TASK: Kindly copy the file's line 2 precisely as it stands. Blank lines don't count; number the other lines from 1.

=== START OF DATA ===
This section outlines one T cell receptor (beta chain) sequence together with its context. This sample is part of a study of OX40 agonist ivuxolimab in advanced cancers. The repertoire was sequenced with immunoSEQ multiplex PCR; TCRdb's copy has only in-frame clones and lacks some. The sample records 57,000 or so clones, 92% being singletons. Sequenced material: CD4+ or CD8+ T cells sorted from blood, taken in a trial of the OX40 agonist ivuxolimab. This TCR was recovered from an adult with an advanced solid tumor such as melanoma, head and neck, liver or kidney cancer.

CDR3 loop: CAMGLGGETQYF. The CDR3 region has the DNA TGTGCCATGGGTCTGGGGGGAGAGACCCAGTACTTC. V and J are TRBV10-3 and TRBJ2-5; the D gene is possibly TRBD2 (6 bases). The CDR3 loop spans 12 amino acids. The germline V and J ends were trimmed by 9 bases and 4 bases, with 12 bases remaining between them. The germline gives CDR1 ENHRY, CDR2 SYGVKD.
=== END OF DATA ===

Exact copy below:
CDR3 loop: CAMGLGGETQYF. The CDR3 region has the DNA TGTGCCATGGGTCTGGGGGGAGAGACCCAGTACTTC. V and J are TRBV10-3 and TRBJ2-5; the D gene is possibly TRBD2 (6 bases). The CDR3 loop spans 12 amino acids. The germline V and J ends were trimmed by 9 bases and 4 bases, with 12 bases remaining between them. The germline gives CDR1 ENHRY, CDR2 SYGVKD.